Britain's mild winters could be numbered

Gulf Stream is slowing down faster than ever, scientists say
Government gives £250,000 to Independent appeal

Government gives £250,000 to Independent appeal

Donation brings total raised by Homeless Veterans campaign to at least £1.25m
Oh dear, the most borrowed book at Bank of England library doesn't inspire confidence

The most borrowed book at Bank of England library? Oh dear

The book's fifth edition is used for Edexcel exams
Cowslips vs honeysuckle: The hunt for the UK’s favourite wildflower

Cowslips vs honeysuckle

It's the hunt for UK’s favourite wildflower
Child abuse scandal: Did a botched blackmail attempt by South African intelligence help Cyril Smith escape justice?

Did a botched blackmail attempt help Cyril Smith escape justice?

A fresh twist reveals the Liberal MP was targeted by the notorious South African intelligence agency Boss
Tony Blair joins a strange and exclusive club of political leaders whose careers have been blighted by the Middle East

Blair has joined a strange and exclusive club

A new tomb has just gone up in the Middle East's graveyard of US and British political reputations, says Patrick Cockburn
Election 2015: Meet the top 12 wacky candidates seeking your vote in May

Election 2015

Meet the top 12 wacky candidates seeking your vote in May
Countdown to the election: Operation Save Danny Alexander shifts into high gear as the SNP target his Commons seat

Operation Save Danny Alexander shifts into high gear

The Chief Secretary to the Treasury didn’t forget his Highland roots in the Budget. But the SNP is after his Commons seat
The US economy is under threat because of its neglected infrastructure

The US is getting frayed at the edges

Public spending on infrastructure is only half of Europe’s, and some say the nation’s very prosperity is threatened, says Rupert Cornwell
Mad Men final episodes: Museum exhibition just part of the hoopla greeting end of 1960s-set TV hit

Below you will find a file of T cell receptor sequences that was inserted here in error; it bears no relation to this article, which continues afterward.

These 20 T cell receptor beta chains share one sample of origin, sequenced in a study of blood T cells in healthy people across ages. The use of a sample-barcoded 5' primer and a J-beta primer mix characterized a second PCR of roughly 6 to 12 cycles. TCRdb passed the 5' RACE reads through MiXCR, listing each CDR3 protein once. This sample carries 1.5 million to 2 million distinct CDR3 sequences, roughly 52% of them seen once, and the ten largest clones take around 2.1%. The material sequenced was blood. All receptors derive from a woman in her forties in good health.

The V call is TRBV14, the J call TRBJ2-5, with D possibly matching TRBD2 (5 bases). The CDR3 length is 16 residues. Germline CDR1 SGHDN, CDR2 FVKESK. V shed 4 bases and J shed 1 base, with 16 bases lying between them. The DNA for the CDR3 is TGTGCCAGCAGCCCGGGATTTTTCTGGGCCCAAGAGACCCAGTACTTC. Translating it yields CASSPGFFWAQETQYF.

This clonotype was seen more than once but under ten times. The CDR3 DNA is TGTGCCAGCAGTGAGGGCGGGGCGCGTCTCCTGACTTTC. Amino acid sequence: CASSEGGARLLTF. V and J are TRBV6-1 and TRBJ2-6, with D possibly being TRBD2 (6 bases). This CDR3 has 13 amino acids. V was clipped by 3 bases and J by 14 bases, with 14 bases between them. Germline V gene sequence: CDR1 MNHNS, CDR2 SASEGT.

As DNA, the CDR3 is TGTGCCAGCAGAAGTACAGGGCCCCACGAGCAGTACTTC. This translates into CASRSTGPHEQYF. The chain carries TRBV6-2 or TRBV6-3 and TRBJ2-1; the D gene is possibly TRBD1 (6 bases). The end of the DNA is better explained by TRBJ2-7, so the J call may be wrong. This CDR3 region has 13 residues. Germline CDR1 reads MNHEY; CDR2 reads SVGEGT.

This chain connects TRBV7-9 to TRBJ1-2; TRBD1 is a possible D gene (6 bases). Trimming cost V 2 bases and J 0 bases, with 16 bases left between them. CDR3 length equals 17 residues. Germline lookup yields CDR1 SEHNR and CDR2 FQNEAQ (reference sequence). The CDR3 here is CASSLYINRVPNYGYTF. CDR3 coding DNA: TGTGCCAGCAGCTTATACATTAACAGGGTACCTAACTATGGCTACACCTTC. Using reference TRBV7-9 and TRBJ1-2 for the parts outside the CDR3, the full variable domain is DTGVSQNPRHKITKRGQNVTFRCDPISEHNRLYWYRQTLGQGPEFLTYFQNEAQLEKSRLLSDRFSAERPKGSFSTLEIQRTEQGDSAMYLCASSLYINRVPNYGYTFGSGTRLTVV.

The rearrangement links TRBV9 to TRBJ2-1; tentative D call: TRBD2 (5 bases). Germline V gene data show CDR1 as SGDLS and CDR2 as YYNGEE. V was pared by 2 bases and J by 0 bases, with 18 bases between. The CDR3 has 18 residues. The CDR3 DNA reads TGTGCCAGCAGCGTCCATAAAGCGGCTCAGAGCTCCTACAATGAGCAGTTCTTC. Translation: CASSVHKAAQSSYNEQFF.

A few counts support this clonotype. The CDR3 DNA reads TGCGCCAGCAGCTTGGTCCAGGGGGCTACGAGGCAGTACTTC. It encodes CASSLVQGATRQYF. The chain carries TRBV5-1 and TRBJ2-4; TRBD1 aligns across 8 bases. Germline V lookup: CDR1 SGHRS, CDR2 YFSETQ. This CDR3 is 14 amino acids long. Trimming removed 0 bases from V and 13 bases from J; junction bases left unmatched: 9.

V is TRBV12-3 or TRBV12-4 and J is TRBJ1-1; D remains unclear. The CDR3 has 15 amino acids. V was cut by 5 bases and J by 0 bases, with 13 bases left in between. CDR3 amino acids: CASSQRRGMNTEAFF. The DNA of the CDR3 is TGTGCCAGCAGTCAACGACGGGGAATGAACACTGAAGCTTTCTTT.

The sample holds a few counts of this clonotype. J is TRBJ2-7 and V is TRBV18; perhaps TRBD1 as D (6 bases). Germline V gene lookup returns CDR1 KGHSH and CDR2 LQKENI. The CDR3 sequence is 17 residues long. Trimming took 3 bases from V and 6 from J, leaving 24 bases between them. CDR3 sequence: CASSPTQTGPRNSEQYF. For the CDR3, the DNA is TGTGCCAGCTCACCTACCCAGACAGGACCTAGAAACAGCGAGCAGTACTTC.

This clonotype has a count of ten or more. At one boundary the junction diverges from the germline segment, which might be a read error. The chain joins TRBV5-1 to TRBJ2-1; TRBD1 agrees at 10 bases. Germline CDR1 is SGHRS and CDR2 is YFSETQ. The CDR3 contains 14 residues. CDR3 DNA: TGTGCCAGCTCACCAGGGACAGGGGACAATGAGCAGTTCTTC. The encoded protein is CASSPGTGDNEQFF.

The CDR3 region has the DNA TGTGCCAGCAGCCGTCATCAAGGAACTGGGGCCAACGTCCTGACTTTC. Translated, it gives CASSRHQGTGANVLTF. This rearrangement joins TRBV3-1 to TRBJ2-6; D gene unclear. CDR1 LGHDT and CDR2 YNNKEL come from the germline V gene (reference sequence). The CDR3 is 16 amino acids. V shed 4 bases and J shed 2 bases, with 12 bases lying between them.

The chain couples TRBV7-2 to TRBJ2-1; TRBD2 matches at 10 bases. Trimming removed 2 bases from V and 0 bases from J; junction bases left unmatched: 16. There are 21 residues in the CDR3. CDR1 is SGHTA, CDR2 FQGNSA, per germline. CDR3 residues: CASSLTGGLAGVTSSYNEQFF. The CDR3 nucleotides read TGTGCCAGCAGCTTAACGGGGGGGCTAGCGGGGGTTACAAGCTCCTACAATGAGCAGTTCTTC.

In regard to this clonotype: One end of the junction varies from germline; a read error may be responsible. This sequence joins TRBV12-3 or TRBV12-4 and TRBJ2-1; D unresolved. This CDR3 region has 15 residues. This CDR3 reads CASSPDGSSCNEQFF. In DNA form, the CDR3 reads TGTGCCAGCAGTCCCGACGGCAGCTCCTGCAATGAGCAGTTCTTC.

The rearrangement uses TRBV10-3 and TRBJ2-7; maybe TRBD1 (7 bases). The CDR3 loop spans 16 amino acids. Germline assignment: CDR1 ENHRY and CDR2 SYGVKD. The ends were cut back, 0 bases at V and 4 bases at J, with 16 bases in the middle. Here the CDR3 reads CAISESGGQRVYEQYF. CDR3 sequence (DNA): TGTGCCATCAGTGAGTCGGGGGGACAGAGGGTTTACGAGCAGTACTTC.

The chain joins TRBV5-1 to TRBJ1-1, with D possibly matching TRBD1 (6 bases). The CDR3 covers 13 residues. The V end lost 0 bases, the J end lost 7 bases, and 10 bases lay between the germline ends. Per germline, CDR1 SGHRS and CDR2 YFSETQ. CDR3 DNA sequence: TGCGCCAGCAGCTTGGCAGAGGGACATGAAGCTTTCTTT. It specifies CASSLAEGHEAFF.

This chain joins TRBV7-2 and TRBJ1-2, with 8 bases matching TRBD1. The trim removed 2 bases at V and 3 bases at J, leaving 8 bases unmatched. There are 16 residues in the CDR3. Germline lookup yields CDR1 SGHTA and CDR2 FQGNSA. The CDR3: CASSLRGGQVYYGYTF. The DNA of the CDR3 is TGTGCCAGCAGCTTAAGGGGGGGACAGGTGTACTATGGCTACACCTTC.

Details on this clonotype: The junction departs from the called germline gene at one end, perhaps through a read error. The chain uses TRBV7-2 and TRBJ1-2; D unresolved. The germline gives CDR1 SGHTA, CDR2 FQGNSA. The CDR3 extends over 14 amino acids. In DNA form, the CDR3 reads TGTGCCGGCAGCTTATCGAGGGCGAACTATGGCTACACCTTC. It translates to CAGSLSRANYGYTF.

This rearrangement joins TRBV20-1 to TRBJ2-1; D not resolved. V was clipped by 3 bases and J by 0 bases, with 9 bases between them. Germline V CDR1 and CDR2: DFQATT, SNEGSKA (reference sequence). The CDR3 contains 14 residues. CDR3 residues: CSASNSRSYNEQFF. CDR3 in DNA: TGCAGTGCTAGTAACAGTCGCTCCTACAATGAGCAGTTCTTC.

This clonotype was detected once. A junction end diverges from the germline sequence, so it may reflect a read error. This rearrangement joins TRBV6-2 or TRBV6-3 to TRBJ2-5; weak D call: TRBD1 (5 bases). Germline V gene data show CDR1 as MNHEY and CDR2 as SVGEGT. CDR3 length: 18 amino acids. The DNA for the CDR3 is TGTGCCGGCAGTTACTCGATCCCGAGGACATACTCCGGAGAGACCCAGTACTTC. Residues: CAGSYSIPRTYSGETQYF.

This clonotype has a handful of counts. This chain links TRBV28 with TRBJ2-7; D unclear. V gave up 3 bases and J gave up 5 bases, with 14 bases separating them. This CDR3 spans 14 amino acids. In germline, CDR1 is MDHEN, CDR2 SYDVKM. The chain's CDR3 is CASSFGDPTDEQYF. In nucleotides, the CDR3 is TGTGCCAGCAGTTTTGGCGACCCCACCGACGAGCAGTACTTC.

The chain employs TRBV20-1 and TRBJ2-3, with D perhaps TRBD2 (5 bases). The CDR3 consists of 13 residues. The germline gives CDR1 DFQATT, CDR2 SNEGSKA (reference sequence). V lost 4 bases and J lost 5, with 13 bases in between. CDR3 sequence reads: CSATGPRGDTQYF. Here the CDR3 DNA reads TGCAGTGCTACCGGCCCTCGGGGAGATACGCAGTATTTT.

New Yorkers raise a glass to Mad Men

A museum exhibition is just part of the hoopla greeting the final run of the 1960s-set TV hit
Land speed record: British-built hybrid rocket car aims to be the fastest on Earth

British-built hybrid rocket car aims to be the fastest on Earth

Bloodhound SSC will attempt to set a new standard in South Africa's Kalahari desert
Housebuilders go back to basics by using traditional methods and materials

Housebuilders go back to basics - throwing mud at the wall until it sticks

Traditional materials are ticking all the construction boxes: they are cheap, green – and anyone can use them
Daniel Brühl: 'When you have success abroad, you become a traitor. Envy is very German'

Daniel Brühl: 'Envy is very German'

He's got stick for his golden acting career and for his beloved restaurant - but Daniel Brühl is staying put in Berlin (where at least the grannies love him)
How Leica transformed photography for ever: Celebrating 100 years of the famous camera

Celebrating 100 years of Leica

A new book reveals how this elegant, lightweight box of tricks would transform the way we saw life on the street and in fashion, on the battlefield and across the world